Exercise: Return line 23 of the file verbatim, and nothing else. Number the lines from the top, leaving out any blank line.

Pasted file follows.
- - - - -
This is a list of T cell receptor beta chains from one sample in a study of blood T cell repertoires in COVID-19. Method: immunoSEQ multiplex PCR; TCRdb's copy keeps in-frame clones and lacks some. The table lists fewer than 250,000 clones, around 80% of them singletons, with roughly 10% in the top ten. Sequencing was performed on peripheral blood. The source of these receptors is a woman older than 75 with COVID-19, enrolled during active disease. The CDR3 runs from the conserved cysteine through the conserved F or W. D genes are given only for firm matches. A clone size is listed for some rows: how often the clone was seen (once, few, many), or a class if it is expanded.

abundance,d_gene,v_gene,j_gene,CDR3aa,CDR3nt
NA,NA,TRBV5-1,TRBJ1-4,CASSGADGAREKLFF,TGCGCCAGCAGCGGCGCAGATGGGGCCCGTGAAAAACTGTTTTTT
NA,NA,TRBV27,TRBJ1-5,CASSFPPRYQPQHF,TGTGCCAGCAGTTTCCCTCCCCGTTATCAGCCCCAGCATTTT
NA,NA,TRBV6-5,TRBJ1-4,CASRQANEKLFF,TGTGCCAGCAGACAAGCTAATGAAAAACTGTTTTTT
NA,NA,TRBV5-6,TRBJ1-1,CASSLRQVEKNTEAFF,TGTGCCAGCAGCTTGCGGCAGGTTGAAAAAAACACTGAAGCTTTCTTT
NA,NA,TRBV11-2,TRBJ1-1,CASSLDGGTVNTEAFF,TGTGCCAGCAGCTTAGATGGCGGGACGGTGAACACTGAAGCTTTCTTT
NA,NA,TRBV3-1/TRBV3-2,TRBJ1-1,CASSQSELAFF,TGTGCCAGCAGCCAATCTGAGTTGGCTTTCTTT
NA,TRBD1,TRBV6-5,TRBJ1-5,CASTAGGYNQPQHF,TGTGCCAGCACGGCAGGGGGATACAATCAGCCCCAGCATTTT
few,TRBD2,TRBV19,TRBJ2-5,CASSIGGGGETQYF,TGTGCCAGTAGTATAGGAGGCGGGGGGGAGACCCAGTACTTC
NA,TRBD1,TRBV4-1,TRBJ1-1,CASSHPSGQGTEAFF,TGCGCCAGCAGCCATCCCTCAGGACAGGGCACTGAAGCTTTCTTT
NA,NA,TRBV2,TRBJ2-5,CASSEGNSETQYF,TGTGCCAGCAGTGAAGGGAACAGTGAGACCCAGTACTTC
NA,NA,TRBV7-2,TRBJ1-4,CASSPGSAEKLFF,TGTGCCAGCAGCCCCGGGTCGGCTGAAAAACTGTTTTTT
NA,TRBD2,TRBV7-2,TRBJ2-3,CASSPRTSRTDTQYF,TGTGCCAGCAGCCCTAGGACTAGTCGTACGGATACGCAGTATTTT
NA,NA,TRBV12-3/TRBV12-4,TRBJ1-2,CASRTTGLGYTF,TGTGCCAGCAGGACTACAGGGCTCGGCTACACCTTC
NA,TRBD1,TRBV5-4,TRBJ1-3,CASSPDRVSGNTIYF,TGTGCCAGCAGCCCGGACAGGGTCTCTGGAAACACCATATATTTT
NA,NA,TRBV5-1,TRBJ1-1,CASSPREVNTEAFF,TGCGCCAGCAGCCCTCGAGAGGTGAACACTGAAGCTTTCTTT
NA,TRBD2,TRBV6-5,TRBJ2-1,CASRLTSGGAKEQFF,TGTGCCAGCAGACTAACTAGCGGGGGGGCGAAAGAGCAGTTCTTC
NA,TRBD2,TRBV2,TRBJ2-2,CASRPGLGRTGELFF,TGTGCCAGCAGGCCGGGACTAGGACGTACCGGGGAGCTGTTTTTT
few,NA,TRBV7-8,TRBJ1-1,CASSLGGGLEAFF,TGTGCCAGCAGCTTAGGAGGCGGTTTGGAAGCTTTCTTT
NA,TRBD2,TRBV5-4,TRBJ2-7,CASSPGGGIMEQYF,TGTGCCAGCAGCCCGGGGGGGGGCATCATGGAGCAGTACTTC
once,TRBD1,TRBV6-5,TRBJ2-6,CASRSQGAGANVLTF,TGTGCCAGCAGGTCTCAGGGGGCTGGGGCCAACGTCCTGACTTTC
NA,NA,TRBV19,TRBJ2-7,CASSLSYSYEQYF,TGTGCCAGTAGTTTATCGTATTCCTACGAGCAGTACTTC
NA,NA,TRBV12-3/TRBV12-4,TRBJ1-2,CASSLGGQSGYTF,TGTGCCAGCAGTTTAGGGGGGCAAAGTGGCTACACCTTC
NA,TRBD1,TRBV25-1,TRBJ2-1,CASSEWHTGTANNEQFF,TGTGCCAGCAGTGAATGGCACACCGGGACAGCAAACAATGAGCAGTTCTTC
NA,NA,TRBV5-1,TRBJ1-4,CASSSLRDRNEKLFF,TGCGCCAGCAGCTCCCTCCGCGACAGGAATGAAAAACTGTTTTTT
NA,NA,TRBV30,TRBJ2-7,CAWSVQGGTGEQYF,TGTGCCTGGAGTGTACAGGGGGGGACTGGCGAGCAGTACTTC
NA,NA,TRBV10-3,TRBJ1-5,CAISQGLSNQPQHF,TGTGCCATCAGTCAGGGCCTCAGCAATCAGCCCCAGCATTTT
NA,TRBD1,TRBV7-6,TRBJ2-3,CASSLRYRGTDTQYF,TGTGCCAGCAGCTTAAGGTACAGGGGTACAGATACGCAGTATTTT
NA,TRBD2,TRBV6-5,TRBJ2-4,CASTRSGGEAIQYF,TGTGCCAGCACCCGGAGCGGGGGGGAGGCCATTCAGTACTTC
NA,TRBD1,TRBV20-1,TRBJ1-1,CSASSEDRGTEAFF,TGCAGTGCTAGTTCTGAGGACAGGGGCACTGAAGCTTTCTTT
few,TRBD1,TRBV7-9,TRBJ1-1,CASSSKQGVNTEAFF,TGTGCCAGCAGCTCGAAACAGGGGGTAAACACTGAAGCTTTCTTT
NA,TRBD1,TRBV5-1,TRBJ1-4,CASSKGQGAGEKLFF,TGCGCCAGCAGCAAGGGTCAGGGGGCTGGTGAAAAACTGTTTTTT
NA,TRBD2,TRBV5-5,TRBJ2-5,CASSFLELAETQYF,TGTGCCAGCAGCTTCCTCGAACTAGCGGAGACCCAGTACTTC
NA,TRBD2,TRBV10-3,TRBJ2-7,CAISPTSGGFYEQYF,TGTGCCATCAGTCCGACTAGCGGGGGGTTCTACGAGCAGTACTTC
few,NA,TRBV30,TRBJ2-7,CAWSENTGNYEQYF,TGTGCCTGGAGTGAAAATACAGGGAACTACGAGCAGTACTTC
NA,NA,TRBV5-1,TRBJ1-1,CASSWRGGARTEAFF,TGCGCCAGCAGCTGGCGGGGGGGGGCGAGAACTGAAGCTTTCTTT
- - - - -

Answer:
NA,NA,TRBV19,TRBJ2-7,CASSLSYSYEQYF,TGTGCCAGTAGTTTATCGTATTCCTACGAGCAGTACTTC